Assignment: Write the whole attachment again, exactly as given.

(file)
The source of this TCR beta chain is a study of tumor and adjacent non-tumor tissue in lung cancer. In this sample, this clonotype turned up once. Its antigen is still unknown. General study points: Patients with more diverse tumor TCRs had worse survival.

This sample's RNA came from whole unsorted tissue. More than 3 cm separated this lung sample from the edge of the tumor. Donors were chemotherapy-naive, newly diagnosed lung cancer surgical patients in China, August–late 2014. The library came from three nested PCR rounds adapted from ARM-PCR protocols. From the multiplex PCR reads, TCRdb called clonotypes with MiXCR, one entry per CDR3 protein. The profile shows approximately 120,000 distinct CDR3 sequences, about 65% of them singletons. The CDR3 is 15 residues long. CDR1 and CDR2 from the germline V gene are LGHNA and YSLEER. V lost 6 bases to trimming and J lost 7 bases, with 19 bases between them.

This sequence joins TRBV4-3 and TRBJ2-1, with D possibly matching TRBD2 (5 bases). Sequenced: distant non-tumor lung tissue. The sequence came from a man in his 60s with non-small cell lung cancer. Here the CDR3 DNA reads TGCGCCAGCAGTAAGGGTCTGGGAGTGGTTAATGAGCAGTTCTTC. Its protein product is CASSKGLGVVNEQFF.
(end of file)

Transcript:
The source of this TCR beta chain is a study of tumor and adjacent non-tumor tissue in lung cancer. In this sample, this clonotype turned up once. Its antigen is still unknown. General study points: Patients with more diverse tumor TCRs had worse survival.

This sample's RNA came from whole unsorted tissue. More than 3 cm separated this lung sample from the edge of the tumor. Donors were chemotherapy-naive, newly diagnosed lung cancer surgical patients in China, August–late 2014. The library came from three nested PCR rounds adapted from ARM-PCR protocols. From the multiplex PCR reads, TCRdb called clonotypes with MiXCR, one entry per CDR3 protein. The profile shows approximately 120,000 distinct CDR3 sequences, about 65% of them singletons. The CDR3 is 15 residues long. CDR1 and CDR2 from the germline V gene are LGHNA and YSLEER. V lost 6 bases to trimming and J lost 7 bases, with 19 bases between them.

This sequence joins TRBV4-3 and TRBJ2-1, with D possibly matching TRBD2 (5 bases). Sequenced: distant non-tumor lung tissue. The sequence came from a man in his 60s with non-small cell lung cancer. Here the CDR3 DNA reads TGCGCCAGCAGTAAGGGTCTGGGAGTGGTTAATGAGCAGTTCTTC. Its protein product is CASSKGLGVVNEQFF.